Havens in Pakistan loom as biggest hurdle in Afghanistan

Bill Harris says he sees "no signs that our government has made any progress" over the past year in stemming the flow of militants into the south.
Bill Harris says he sees "no signs that our government has made any progress" over the past year in stemming the flow of militants into the south.
By Rajiv Chandrasekaran
Tuesday, December 14, 2010

After serving as the senior U.S. diplomat responsible for Kandahar, Bill Harris is convinced that American forces have made "staggering progress" against insurgents this fall in areas around Afghanistan's second-largest city.

But he is equally certain that the overall war will fail if the United States does not find a way to eliminate the de facto sanctuary that Taliban fighters have established in neighboring Pakistan. "As we sat there for a year . . . we knew the insurgents who attacked us were going to Pakistan to re-equip, replenish, retrain and get orders to attack us again," he said.

His alarm over Pakistan, which grew with each month he spent in Kandahar, contrasts with his diminishing concern over the behavior of President Hamid Karzai's half brother, the most powerful political leader in southern Afghanistan. Harris arrived thinking that Ahmed Wali Karzai was Afghanistan's equivalent of the notorious Colombian drug trafficker Pablo Escobar and should be expelled. Harris left believing that Karzai was supporting U.S. strategy and that decisions about his future should be left to Afghans, not Americans.

Harris's field-level insights on Pakistan and the Karzai family illuminate the challenges facing the United States as it seeks to translate recent security improvements into something more than transitory gains. Those issues are among the most important and complicated questions being discussed by members of President Obama's national security team as they assess the Afghan war this week.

"Pakistani sanctuaries are crucial: If you can't solve that problem, you can't win," said a senior military official who is participating in some of the review discussions and discussed the issue on the condition of anonymity.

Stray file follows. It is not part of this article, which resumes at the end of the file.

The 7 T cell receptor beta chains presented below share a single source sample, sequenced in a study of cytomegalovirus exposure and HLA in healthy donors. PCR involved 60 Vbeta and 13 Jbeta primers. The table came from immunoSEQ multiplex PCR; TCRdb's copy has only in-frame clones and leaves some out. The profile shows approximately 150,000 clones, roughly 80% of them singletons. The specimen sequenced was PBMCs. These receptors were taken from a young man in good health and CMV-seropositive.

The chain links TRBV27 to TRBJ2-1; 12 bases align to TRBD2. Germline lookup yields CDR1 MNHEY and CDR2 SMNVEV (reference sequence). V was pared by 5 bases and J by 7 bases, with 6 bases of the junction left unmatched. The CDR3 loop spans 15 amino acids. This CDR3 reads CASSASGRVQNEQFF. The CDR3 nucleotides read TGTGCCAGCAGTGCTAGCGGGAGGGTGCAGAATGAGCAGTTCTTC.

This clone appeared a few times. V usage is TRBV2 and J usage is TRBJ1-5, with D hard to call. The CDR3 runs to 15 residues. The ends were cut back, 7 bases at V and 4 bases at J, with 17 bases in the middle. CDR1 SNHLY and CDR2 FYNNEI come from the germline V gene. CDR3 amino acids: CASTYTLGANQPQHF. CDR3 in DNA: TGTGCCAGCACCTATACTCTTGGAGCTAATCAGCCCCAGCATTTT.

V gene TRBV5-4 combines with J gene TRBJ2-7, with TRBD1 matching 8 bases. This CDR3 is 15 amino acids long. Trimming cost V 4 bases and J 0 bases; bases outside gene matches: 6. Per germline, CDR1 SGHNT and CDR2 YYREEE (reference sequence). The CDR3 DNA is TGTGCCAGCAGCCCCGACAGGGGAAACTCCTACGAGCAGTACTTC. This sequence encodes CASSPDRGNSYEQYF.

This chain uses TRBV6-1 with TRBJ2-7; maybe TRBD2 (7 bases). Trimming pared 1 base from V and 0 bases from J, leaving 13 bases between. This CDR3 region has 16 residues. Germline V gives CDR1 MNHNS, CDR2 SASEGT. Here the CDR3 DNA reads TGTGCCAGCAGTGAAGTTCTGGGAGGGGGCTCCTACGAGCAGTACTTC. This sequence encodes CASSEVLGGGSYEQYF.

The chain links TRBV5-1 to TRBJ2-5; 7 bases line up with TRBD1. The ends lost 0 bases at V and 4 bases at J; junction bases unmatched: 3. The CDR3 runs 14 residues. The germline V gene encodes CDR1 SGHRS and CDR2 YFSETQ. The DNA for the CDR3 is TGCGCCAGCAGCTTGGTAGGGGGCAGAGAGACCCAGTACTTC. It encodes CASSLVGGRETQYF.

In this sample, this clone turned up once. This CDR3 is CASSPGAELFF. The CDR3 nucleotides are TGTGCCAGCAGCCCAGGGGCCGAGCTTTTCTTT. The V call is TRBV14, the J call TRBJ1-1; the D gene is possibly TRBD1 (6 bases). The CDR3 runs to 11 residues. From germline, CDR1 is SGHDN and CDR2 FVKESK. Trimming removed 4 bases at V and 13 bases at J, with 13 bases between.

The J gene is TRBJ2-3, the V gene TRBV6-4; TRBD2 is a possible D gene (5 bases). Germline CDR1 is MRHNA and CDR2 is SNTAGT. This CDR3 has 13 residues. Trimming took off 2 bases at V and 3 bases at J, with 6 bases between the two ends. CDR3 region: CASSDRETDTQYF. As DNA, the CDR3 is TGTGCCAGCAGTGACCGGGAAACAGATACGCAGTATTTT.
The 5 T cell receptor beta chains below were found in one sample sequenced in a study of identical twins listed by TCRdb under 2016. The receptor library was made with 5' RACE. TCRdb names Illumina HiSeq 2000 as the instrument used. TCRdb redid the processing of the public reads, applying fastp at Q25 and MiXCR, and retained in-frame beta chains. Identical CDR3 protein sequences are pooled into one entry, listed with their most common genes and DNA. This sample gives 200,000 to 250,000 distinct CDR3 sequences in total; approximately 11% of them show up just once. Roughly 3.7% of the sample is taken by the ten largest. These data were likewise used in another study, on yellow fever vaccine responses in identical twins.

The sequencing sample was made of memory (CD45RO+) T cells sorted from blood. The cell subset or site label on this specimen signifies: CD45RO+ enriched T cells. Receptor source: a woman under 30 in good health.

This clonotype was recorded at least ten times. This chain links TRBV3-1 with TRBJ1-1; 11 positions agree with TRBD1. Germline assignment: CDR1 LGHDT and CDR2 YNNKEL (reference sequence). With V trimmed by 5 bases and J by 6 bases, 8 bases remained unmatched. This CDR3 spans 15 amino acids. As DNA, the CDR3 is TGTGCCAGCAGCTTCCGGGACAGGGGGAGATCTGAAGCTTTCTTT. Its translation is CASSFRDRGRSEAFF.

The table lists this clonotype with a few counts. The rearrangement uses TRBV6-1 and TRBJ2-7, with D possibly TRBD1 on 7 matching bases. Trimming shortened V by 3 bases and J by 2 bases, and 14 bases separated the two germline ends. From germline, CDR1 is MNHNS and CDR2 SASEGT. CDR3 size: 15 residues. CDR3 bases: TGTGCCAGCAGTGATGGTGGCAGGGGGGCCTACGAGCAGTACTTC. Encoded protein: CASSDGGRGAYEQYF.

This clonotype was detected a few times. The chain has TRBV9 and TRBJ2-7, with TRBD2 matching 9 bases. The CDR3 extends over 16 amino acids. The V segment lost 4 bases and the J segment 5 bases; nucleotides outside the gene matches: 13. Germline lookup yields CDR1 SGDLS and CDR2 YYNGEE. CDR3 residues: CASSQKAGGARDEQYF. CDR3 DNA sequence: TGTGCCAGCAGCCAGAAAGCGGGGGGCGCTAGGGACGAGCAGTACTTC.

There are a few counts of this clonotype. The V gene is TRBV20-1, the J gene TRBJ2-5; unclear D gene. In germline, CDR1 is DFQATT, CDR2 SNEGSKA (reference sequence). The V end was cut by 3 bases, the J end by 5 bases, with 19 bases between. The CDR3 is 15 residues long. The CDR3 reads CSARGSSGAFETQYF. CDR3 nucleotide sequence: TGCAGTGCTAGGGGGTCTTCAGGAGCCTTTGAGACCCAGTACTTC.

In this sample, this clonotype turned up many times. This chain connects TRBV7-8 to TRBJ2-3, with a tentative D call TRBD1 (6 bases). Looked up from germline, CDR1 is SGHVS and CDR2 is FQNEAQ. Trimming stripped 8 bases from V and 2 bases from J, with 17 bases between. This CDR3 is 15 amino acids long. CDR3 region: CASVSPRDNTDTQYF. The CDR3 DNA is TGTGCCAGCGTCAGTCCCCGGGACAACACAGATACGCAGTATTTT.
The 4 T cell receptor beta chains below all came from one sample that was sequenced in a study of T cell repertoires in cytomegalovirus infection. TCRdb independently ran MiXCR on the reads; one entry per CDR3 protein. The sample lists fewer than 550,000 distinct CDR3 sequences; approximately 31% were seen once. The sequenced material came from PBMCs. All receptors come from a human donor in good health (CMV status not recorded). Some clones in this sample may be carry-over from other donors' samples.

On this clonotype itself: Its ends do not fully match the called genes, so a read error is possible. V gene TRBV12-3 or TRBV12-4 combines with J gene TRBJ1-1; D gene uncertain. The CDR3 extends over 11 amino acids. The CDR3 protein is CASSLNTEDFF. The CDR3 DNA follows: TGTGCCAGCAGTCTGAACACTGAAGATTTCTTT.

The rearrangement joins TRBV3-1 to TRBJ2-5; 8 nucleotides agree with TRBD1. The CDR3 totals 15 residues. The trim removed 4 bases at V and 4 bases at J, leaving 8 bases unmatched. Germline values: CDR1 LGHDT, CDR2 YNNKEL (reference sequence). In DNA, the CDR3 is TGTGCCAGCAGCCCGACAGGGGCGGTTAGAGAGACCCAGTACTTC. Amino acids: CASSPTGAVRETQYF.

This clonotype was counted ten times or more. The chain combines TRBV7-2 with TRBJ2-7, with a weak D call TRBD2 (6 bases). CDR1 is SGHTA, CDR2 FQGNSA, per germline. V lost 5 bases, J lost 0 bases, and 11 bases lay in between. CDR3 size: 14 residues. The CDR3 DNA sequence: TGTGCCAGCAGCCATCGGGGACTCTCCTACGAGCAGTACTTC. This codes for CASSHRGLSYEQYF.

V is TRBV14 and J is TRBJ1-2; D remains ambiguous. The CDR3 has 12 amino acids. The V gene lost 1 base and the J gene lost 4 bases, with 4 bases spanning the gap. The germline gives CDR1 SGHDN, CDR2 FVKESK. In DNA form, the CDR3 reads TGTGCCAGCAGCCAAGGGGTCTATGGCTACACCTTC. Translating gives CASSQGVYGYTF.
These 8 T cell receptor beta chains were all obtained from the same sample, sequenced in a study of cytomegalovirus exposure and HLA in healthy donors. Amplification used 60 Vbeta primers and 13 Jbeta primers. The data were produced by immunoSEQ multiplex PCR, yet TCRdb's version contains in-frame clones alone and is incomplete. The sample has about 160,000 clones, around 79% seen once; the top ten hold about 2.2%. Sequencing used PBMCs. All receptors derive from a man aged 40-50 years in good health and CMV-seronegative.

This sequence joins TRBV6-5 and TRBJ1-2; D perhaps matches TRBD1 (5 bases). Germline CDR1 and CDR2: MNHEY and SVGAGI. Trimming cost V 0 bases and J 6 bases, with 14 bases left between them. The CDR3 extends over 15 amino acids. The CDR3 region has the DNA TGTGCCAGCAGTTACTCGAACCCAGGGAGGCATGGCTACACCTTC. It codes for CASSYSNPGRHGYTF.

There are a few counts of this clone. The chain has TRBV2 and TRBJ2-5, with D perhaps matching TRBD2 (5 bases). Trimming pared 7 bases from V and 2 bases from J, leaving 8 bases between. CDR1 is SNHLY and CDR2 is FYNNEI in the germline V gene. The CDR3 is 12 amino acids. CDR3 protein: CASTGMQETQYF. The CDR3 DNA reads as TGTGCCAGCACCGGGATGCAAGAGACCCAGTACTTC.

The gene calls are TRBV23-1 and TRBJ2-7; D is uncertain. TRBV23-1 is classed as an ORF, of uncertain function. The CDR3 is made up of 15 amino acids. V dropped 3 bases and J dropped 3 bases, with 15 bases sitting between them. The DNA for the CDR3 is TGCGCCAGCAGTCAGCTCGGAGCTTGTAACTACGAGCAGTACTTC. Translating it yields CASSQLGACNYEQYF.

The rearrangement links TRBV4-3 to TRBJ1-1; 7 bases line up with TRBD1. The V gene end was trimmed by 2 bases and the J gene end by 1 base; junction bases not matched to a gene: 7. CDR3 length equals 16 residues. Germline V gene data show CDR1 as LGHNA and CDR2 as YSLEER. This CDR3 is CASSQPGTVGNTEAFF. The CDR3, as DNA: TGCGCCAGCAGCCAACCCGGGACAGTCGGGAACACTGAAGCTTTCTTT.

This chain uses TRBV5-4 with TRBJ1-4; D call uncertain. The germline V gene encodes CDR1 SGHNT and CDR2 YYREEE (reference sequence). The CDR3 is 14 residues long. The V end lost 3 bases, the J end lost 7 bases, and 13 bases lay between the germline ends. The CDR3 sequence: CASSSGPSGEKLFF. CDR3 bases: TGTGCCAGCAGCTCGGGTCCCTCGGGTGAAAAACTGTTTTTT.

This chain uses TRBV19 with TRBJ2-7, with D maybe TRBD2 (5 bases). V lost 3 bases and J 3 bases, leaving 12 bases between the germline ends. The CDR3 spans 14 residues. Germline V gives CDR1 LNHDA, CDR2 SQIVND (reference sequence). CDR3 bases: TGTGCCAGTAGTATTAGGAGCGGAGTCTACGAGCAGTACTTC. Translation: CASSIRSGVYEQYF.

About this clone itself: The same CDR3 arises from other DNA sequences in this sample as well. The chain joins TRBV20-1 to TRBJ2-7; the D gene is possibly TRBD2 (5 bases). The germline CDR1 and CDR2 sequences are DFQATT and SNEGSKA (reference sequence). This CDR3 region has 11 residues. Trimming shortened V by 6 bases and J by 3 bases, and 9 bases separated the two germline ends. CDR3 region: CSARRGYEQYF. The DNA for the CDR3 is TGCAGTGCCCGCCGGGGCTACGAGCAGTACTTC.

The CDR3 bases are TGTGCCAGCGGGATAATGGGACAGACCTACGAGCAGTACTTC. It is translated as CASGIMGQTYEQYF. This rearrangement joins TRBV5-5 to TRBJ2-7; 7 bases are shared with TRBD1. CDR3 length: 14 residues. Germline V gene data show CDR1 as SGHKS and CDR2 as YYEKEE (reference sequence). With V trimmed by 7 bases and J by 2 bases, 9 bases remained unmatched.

Now back home with his wife in a quiet Colorado Springs subdivision that feels a world away from the bedlam and privation of Kandahar, Harris said in a lengthy interview that he saw "no signs that our government has made any progress" over the past year in stemming the flow of militants into the south. "I came away feeling a little abused and ripped off by my government."

His tan - a product of the scorching desert sun - has faded under the winter clouds of Colorado, and he has taken a razor to the silvery beard he grew to impress tribal elders, but he continues to stew about Pakistan. To him, the sanctuaries represent the most direct threat to all that he feels he has accomplished over the past year.

Because he no longer works for the government, Harris does not have to hew to the State Department line that the Pakistani government has made inroads against insurgent havens. But he also does not regard himself as a disaffected whistleblower. Indeed, his views are shared by many American officials in Afghanistan, including diplomats, reconstruction advisers and military officers.

"Bill has changed, but so have a lot of us," said a former colleague in Kandahar, who spoke on the condition of anonymity because he is not authorized to talk to journalists. "There's nothing like spending a year on the ground to teach you what you can't possibly fix, and what you need to fix that the people back in Washington just don't understand."

Out of retirement

Harris, 60, first landed in Afghanistan in 2002 for a three-month stint as the political adviser to the top U.S. commander at the time. His roommate at Bagram air base was a one-star general named Stanley A. McChrystal.

When McChrystal was named commander of U.S. and NATO forces in Afghanistan in May 2009, the stocky but fit Harris offered to come out of retirement for one last taste of adventure. He was not an Afghan hand - much of his State Department career was spent in Latin America and with the U.S. military - but "McChrystal was getting the band back together . . . and I wanted to be one of those guys."

By last fall, he had grown a beard and moved into a shipping container on the Kandahar provincial reconstruction team's compound, a former fruit-canning factory on the city's eastern fringe that was run by the Canadian military. With 10,000 U.S. troops rolling in over the year, Harris was charged with building up a team of American diplomats and development advisers to support the surge and eventually take charge of the reconstruction effort.

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